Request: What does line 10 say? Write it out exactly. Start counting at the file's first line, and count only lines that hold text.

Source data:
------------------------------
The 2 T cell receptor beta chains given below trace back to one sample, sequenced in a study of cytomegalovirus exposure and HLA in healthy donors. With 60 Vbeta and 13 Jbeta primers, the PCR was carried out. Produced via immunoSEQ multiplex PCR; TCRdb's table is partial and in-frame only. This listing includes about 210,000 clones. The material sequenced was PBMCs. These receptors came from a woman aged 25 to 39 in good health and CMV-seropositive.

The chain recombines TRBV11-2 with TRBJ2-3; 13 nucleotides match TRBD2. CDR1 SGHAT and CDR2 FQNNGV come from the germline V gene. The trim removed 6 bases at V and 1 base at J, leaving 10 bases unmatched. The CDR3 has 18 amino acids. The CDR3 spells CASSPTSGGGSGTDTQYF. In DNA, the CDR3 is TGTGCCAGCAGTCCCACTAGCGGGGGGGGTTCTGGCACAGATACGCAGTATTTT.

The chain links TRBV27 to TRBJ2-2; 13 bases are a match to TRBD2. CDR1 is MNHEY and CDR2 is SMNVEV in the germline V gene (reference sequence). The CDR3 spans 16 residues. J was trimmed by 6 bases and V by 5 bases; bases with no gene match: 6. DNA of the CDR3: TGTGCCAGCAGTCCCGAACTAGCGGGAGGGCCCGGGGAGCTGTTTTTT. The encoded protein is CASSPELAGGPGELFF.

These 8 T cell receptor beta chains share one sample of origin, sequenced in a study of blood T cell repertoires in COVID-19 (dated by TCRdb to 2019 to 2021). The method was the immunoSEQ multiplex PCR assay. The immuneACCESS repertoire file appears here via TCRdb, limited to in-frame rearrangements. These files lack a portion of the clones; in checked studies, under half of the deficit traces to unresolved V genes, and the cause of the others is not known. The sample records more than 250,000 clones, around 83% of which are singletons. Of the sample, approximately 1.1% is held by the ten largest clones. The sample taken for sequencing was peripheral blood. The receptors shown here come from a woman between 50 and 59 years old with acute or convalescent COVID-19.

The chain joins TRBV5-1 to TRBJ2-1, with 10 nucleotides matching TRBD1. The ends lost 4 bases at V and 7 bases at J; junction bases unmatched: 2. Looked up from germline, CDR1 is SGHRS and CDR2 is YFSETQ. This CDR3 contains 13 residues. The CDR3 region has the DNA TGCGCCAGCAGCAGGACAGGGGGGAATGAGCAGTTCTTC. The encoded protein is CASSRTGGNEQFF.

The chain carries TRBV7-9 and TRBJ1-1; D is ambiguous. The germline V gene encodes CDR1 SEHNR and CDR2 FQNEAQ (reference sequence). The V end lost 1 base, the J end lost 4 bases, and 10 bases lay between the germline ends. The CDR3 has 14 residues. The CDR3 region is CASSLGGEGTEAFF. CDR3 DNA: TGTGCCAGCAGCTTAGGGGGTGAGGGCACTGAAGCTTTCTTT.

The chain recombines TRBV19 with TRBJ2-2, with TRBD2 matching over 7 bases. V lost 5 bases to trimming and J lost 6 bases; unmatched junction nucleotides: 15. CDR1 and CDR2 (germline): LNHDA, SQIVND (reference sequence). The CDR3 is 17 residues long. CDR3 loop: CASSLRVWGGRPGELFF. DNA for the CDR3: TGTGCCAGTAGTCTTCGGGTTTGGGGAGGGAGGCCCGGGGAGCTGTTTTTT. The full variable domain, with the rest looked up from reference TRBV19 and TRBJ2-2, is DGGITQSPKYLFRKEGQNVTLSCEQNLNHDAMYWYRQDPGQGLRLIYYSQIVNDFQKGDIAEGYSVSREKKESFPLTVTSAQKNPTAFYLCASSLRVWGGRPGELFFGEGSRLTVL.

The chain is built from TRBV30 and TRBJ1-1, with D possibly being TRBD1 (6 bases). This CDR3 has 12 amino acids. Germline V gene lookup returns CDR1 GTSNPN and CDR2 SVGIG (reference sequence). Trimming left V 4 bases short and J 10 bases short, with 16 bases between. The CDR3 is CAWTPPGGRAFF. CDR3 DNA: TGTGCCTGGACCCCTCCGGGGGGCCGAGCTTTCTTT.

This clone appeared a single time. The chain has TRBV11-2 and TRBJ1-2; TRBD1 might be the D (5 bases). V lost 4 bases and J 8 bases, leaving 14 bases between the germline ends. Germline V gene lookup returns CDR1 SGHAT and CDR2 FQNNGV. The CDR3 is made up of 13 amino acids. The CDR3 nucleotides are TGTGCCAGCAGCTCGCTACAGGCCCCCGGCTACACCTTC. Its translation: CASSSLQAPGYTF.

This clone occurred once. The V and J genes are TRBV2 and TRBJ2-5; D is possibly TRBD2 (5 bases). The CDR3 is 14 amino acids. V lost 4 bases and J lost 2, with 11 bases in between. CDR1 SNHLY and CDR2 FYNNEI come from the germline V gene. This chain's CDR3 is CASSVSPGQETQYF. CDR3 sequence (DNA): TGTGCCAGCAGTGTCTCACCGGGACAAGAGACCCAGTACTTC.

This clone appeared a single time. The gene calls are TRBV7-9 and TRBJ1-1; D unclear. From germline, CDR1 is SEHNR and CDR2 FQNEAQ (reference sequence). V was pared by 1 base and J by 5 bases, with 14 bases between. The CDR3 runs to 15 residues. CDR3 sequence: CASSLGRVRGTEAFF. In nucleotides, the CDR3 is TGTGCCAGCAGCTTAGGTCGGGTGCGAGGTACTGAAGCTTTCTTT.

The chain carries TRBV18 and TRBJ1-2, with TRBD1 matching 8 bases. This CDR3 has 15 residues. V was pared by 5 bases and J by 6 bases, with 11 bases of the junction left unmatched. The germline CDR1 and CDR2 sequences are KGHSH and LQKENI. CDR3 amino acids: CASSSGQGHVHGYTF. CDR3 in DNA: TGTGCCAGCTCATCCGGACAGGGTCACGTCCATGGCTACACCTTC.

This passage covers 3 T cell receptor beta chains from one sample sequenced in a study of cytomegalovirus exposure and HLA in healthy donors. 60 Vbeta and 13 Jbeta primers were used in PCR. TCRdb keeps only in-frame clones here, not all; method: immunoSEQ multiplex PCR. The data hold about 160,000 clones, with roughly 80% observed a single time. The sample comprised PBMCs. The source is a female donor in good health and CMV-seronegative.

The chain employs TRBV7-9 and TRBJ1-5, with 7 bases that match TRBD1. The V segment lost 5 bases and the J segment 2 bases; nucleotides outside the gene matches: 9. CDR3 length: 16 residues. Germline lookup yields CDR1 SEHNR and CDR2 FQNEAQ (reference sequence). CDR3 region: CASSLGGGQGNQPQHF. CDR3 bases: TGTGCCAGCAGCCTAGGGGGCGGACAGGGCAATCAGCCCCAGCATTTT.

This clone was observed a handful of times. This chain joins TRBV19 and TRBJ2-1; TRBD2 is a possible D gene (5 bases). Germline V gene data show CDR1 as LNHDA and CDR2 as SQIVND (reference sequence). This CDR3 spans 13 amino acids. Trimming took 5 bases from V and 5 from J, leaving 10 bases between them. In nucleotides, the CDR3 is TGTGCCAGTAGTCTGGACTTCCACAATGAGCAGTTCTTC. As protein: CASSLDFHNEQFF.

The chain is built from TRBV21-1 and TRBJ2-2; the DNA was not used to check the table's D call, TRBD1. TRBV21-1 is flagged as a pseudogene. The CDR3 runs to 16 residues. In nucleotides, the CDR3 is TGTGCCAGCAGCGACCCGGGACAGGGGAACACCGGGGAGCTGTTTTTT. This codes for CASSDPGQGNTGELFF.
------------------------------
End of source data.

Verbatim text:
This clone occurred once. The V and J genes are TRBV2 and TRBJ2-5; D is possibly TRBD2 (5 bases). The CDR3 is 14 amino acids. V lost 4 bases and J lost 2, with 11 bases in between. CDR1 SNHLY and CDR2 FYNNEI come from the germline V gene. This chain's CDR3 is CASSVSPGQETQYF. CDR3 sequence (DNA): TGTGCCAGCAGTGTCTCACCGGGACAAGAGACCCAGTACTTC.